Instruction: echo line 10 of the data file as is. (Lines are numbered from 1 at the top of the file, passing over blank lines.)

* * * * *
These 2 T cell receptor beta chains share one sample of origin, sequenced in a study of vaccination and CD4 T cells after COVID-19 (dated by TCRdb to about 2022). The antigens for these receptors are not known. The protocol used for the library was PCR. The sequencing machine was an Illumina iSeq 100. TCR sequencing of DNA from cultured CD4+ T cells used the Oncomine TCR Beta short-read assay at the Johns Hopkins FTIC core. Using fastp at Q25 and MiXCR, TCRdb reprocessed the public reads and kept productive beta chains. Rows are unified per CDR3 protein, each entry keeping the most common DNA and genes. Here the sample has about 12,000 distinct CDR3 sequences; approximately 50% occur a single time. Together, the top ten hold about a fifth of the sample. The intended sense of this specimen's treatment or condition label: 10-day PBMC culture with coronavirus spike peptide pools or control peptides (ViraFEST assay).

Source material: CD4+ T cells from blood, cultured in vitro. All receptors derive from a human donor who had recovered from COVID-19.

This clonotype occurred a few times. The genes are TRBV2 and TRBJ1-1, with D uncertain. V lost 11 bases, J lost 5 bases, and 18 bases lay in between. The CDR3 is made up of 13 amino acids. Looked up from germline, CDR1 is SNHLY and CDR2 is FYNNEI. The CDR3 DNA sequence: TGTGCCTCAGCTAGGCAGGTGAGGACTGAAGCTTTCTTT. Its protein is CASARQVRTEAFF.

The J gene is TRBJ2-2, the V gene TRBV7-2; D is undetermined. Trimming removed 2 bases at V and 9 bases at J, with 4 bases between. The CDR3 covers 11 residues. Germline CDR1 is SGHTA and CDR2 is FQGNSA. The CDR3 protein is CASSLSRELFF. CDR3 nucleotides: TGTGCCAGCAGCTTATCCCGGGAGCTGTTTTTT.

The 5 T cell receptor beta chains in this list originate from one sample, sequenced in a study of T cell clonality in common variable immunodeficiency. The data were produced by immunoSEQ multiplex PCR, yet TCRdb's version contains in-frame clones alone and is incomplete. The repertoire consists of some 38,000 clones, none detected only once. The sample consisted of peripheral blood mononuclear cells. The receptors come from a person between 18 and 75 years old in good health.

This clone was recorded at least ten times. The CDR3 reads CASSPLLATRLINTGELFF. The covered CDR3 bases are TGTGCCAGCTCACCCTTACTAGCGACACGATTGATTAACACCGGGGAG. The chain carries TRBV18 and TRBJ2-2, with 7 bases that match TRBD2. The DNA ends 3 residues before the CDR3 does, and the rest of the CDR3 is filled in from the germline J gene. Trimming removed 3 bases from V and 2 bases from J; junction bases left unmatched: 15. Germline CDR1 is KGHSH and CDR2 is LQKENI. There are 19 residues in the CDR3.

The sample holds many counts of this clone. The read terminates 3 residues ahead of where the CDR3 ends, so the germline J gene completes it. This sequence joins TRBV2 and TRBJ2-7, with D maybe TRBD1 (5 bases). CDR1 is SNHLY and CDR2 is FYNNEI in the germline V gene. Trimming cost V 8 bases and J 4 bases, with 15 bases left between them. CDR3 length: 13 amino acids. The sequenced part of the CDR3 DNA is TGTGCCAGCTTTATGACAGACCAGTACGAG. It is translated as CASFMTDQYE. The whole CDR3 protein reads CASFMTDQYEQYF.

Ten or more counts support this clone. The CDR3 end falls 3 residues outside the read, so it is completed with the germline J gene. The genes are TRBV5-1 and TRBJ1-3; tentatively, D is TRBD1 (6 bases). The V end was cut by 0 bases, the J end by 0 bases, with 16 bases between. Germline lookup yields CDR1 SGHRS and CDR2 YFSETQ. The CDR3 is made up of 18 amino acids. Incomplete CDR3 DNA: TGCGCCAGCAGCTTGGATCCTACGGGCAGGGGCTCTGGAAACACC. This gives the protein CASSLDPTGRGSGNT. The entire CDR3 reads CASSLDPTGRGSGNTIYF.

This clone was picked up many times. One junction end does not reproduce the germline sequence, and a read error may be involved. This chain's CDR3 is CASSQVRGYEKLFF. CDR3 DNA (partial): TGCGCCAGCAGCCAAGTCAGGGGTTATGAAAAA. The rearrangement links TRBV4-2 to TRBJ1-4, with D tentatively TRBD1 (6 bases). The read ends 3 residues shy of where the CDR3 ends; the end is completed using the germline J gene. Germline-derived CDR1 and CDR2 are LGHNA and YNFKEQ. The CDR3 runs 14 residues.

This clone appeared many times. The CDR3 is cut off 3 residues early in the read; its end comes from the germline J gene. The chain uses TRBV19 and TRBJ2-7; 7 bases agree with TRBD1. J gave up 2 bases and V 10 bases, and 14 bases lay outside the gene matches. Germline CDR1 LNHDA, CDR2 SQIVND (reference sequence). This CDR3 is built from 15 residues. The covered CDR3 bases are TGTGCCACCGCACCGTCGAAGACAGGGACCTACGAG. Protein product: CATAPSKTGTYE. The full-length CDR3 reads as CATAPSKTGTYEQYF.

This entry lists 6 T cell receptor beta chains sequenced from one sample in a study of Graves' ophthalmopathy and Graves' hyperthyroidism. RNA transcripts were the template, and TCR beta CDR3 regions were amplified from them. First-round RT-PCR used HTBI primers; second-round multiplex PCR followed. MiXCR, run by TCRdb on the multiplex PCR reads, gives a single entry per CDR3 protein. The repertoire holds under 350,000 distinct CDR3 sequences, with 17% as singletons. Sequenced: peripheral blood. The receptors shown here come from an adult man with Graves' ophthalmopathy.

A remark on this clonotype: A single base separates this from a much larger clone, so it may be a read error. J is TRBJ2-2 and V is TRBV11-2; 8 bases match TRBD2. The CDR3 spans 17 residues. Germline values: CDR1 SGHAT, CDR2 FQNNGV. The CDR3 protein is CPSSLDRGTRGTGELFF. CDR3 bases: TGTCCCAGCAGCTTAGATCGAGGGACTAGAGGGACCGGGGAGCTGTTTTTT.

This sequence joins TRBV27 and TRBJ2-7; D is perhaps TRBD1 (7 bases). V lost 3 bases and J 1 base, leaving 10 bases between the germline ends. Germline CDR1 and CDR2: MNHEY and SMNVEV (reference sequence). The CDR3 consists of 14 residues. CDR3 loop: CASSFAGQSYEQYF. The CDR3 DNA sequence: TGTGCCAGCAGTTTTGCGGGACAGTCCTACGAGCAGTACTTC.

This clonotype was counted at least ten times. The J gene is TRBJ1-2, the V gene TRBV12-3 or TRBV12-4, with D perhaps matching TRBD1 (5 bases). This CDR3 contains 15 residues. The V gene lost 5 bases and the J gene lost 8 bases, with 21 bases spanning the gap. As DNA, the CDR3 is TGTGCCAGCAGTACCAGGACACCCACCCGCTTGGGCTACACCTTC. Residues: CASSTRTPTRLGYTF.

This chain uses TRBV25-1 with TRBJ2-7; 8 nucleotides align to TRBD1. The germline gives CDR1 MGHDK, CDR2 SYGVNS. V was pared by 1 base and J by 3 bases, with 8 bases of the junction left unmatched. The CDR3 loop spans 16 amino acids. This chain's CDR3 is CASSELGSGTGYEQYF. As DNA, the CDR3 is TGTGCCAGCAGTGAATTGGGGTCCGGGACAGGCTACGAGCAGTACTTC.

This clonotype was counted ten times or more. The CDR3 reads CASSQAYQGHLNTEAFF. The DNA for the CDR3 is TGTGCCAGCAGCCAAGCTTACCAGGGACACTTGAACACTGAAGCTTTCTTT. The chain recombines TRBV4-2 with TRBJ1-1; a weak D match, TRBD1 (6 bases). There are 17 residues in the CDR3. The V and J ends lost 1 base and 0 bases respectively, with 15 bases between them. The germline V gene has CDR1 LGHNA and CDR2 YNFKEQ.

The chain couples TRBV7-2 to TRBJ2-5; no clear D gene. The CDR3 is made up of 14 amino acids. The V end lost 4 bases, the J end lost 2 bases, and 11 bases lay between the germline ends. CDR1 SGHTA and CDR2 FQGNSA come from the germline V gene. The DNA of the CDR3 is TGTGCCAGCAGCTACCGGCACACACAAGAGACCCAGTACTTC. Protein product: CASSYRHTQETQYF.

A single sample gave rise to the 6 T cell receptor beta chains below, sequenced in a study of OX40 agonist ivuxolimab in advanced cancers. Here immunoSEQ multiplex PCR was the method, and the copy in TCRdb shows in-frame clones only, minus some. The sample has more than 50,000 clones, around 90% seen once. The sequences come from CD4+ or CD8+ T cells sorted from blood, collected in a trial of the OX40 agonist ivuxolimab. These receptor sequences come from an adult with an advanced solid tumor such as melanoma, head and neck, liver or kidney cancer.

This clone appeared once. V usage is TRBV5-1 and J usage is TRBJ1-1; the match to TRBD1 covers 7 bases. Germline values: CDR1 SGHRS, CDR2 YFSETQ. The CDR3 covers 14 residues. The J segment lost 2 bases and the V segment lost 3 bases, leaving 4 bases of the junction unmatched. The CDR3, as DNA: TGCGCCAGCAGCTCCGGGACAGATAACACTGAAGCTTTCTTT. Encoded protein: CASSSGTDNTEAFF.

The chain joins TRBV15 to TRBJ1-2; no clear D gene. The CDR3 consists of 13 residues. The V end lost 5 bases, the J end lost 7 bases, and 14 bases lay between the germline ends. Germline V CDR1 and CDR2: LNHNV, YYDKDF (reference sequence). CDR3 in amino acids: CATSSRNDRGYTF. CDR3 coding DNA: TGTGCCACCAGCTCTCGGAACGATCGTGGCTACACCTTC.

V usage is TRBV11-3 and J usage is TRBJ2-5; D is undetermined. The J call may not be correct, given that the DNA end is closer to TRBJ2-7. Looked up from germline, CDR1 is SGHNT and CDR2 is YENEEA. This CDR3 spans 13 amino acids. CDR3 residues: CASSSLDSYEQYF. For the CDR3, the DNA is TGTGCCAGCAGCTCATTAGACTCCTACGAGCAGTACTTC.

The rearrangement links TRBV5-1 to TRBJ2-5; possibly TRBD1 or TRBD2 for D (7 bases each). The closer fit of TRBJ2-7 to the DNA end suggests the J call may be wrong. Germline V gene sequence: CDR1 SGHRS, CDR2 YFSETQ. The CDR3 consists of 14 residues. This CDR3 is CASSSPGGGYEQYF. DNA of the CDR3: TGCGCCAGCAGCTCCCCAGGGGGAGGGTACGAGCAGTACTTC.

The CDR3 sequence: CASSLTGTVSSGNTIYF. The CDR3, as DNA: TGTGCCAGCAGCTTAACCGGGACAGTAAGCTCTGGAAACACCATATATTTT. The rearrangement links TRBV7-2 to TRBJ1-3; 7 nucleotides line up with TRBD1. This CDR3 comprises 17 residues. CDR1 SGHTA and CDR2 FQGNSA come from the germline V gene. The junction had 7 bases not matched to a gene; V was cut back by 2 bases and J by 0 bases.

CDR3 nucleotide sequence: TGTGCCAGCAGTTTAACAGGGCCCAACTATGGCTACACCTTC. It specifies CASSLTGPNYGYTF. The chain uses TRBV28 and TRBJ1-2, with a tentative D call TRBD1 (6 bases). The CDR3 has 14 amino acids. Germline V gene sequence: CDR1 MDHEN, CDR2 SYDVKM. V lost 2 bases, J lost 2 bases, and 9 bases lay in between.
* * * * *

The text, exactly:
This clone appeared many times. The CDR3 is cut off 3 residues early in the read; its end comes from the germline J gene. The chain uses TRBV19 and TRBJ2-7; 7 bases agree with TRBD1. J gave up 2 bases and V 10 bases, and 14 bases lay outside the gene matches. Germline CDR1 LNHDA, CDR2 SQIVND (reference sequence). This CDR3 is built from 15 residues. The covered CDR3 bases are TGTGCCACCGCACCGTCGAAGACAGGGACCTACGAG. Protein product: CATAPSKTGTYE. The full-length CDR3 reads as CATAPSKTGTYEQYF.